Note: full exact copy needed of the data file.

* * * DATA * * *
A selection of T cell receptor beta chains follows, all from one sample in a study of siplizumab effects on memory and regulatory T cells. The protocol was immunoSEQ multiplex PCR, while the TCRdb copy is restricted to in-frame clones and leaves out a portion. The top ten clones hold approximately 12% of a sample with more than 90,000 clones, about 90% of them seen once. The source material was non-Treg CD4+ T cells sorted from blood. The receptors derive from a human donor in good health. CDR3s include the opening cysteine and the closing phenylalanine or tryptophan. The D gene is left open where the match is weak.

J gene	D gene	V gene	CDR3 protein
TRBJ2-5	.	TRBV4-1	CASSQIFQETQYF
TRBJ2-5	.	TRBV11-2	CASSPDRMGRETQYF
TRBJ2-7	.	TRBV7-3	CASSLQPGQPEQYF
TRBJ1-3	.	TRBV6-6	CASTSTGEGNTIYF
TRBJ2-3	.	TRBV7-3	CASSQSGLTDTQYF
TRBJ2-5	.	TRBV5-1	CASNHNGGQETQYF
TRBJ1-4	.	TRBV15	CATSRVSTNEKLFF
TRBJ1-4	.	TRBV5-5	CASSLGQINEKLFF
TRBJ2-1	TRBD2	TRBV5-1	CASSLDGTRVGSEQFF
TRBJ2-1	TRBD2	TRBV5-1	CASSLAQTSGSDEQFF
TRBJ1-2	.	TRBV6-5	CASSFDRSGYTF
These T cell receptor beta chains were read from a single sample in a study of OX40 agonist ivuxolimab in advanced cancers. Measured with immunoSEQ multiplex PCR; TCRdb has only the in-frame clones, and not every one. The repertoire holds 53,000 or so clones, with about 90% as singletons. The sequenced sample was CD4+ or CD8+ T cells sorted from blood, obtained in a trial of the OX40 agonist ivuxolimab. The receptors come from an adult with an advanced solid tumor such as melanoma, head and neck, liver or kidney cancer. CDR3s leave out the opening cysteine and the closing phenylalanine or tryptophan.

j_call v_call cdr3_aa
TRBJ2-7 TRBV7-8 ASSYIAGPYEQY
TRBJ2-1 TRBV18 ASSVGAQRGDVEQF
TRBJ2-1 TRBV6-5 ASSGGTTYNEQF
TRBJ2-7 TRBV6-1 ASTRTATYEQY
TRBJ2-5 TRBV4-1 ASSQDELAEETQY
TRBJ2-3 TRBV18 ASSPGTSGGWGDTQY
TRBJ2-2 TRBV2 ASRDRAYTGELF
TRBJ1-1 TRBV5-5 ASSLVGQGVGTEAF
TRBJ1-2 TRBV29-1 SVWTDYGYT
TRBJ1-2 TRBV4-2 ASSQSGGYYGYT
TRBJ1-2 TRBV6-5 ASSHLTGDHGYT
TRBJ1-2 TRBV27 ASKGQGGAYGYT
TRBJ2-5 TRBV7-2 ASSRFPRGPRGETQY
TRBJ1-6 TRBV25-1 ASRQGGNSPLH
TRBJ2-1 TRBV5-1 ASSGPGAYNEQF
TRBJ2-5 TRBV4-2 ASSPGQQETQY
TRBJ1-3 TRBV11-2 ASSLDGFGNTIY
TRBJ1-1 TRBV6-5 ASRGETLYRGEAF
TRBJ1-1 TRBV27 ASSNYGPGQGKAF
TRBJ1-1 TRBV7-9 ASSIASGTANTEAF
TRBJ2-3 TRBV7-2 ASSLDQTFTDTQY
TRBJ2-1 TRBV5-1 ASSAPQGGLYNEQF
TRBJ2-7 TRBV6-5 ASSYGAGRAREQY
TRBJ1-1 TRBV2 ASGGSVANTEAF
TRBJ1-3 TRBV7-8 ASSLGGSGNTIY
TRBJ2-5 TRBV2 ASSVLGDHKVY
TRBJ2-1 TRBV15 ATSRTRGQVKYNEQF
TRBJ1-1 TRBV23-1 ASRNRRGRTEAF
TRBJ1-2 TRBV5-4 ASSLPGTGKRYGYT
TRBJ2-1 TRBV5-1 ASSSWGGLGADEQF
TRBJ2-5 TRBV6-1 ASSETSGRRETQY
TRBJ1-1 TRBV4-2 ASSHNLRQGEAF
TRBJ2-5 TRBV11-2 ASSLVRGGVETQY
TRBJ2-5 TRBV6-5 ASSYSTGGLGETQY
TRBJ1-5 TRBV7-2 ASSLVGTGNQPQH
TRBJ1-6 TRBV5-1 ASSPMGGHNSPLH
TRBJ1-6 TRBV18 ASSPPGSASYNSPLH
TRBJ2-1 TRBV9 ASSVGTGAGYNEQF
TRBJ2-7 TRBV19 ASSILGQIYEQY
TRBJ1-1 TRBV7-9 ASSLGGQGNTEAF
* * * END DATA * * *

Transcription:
A selection of T cell receptor beta chains follows, all from one sample in a study of siplizumab effects on memory and regulatory T cells. The protocol was immunoSEQ multiplex PCR, while the TCRdb copy is restricted to in-frame clones and leaves out a portion. The top ten clones hold approximately 12% of a sample with more than 90,000 clones, about 90% of them seen once. The source material was non-Treg CD4+ T cells sorted from blood. The receptors derive from a human donor in good health. CDR3s include the opening cysteine and the closing phenylalanine or tryptophan. The D gene is left open where the match is weak.

J gene	D gene	V gene	CDR3 protein
TRBJ2-5	.	TRBV4-1	CASSQIFQETQYF
TRBJ2-5	.	TRBV11-2	CASSPDRMGRETQYF
TRBJ2-7	.	TRBV7-3	CASSLQPGQPEQYF
TRBJ1-3	.	TRBV6-6	CASTSTGEGNTIYF
TRBJ2-3	.	TRBV7-3	CASSQSGLTDTQYF
TRBJ2-5	.	TRBV5-1	CASNHNGGQETQYF
TRBJ1-4	.	TRBV15	CATSRVSTNEKLFF
TRBJ1-4	.	TRBV5-5	CASSLGQINEKLFF
TRBJ2-1	TRBD2	TRBV5-1	CASSLDGTRVGSEQFF
TRBJ2-1	TRBD2	TRBV5-1	CASSLAQTSGSDEQFF
TRBJ1-2	.	TRBV6-5	CASSFDRSGYTF
These T cell receptor beta chains were read from a single sample in a study of OX40 agonist ivuxolimab in advanced cancers. Measured with immunoSEQ multiplex PCR; TCRdb has only the in-frame clones, and not every one. The repertoire holds 53,000 or so clones, with about 90% as singletons. The sequenced sample was CD4+ or CD8+ T cells sorted from blood, obtained in a trial of the OX40 agonist ivuxolimab. The receptors come from an adult with an advanced solid tumor such as melanoma, head and neck, liver or kidney cancer. CDR3s leave out the opening cysteine and the closing phenylalanine or tryptophan.

j_call v_call cdr3_aa
TRBJ2-7 TRBV7-8 ASSYIAGPYEQY
TRBJ2-1 TRBV18 ASSVGAQRGDVEQF
TRBJ2-1 TRBV6-5 ASSGGTTYNEQF
TRBJ2-7 TRBV6-1 ASTRTATYEQY
TRBJ2-5 TRBV4-1 ASSQDELAEETQY
TRBJ2-3 TRBV18 ASSPGTSGGWGDTQY
TRBJ2-2 TRBV2 ASRDRAYTGELF
TRBJ1-1 TRBV5-5 ASSLVGQGVGTEAF
TRBJ1-2 TRBV29-1 SVWTDYGYT
TRBJ1-2 TRBV4-2 ASSQSGGYYGYT
TRBJ1-2 TRBV6-5 ASSHLTGDHGYT
TRBJ1-2 TRBV27 ASKGQGGAYGYT
TRBJ2-5 TRBV7-2 ASSRFPRGPRGETQY
TRBJ1-6 TRBV25-1 ASRQGGNSPLH
TRBJ2-1 TRBV5-1 ASSGPGAYNEQF
TRBJ2-5 TRBV4-2 ASSPGQQETQY
TRBJ1-3 TRBV11-2 ASSLDGFGNTIY
TRBJ1-1 TRBV6-5 ASRGETLYRGEAF
TRBJ1-1 TRBV27 ASSNYGPGQGKAF
TRBJ1-1 TRBV7-9 ASSIASGTANTEAF
TRBJ2-3 TRBV7-2 ASSLDQTFTDTQY
TRBJ2-1 TRBV5-1 ASSAPQGGLYNEQF
TRBJ2-7 TRBV6-5 ASSYGAGRAREQY
TRBJ1-1 TRBV2 ASGGSVANTEAF
TRBJ1-3 TRBV7-8 ASSLGGSGNTIY
TRBJ2-5 TRBV2 ASSVLGDHKVY
TRBJ2-1 TRBV15 ATSRTRGQVKYNEQF
TRBJ1-1 TRBV23-1 ASRNRRGRTEAF
TRBJ1-2 TRBV5-4 ASSLPGTGKRYGYT
TRBJ2-1 TRBV5-1 ASSSWGGLGADEQF
TRBJ2-5 TRBV6-1 ASSETSGRRETQY
TRBJ1-1 TRBV4-2 ASSHNLRQGEAF
TRBJ2-5 TRBV11-2 ASSLVRGGVETQY
TRBJ2-5 TRBV6-5 ASSYSTGGLGETQY
TRBJ1-5 TRBV7-2 ASSLVGTGNQPQH
TRBJ1-6 TRBV5-1 ASSPMGGHNSPLH
TRBJ1-6 TRBV18 ASSPPGSASYNSPLH
TRBJ2-1 TRBV9 ASSVGTGAGYNEQF
TRBJ2-7 TRBV19 ASSILGQIYEQY
TRBJ1-1 TRBV7-9 ASSLGGQGNTEAF